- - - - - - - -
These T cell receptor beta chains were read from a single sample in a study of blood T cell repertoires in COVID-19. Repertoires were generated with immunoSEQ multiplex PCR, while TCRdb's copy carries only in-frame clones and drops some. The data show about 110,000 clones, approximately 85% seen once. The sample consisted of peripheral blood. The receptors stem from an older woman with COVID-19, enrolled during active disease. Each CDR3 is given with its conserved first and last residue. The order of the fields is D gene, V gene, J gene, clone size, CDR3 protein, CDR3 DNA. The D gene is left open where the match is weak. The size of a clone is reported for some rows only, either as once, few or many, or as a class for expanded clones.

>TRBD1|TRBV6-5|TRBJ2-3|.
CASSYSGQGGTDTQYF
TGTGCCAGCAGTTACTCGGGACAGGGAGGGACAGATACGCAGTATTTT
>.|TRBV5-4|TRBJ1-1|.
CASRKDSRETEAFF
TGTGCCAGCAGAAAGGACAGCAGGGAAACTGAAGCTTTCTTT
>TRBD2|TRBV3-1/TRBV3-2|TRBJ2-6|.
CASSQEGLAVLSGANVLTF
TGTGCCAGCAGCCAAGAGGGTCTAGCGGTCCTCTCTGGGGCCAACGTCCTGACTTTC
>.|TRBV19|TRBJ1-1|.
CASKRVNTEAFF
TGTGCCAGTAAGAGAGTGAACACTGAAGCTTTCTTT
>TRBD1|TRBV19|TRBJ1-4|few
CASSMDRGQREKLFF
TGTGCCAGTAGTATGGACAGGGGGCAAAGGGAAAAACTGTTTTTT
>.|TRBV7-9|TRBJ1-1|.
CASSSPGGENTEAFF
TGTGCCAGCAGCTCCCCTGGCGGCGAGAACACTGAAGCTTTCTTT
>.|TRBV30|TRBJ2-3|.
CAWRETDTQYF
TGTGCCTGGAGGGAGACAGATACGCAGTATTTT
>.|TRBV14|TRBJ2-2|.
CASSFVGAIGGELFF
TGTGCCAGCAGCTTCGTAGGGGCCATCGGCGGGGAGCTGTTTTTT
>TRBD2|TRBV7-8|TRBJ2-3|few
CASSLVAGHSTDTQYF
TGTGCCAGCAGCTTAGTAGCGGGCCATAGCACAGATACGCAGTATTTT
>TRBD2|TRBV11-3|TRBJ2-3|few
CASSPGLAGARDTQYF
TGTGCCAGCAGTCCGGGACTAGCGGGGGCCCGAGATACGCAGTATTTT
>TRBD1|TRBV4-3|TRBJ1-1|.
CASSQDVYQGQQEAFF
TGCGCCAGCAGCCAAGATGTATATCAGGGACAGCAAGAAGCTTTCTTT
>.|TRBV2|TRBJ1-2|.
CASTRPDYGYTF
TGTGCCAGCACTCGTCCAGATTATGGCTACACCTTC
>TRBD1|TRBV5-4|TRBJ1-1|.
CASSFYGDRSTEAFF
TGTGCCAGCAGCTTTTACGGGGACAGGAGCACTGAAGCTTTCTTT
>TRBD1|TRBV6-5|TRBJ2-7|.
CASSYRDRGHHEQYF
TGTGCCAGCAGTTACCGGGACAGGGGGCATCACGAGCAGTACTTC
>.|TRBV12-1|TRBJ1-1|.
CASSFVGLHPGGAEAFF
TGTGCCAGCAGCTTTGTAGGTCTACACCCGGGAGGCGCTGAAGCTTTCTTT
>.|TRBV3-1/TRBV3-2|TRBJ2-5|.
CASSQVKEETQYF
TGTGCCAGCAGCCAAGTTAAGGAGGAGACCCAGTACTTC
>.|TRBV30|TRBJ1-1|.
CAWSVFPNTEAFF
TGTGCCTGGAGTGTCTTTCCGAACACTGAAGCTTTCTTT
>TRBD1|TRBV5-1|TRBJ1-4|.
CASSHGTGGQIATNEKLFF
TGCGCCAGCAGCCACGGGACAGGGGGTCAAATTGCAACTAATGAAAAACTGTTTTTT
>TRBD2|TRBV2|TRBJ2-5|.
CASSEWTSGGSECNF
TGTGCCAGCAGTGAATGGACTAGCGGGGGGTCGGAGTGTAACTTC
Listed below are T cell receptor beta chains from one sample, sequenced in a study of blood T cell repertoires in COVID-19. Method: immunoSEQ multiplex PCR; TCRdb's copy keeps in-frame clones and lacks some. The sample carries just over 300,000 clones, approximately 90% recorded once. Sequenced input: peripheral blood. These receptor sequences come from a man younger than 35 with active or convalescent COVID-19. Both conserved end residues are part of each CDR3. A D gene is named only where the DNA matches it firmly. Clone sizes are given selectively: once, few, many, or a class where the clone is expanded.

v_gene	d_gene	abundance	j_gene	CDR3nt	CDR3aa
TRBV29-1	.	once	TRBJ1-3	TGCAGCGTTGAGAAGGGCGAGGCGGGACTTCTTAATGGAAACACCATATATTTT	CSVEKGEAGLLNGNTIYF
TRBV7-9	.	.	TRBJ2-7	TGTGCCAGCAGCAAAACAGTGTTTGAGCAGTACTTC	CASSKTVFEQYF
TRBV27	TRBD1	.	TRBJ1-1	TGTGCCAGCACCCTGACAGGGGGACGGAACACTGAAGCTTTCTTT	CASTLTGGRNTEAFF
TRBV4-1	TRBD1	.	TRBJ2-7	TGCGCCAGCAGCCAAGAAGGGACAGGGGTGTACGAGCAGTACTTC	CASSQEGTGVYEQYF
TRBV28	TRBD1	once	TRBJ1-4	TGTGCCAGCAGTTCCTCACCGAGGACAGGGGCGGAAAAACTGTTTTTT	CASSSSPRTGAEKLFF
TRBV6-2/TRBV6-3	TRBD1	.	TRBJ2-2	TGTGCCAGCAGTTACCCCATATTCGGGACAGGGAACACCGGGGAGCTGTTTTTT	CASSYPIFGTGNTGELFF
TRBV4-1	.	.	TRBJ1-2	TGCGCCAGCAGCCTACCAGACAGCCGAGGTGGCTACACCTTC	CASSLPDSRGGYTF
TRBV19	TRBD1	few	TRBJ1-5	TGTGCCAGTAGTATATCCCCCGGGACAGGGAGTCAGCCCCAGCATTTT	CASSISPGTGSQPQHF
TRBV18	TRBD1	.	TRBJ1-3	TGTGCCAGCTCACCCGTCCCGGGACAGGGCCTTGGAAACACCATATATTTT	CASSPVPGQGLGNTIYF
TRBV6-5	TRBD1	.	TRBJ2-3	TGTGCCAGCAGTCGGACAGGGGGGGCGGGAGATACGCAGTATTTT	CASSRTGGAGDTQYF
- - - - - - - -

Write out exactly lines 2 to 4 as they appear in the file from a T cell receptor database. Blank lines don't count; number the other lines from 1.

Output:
>TRBD1|TRBV6-5|TRBJ2-3|.
CASSYSGQGGTDTQYF
TGTGCCAGCAGTTACTCGGGACAGGGAGGGACAGATACGCAGTATTTT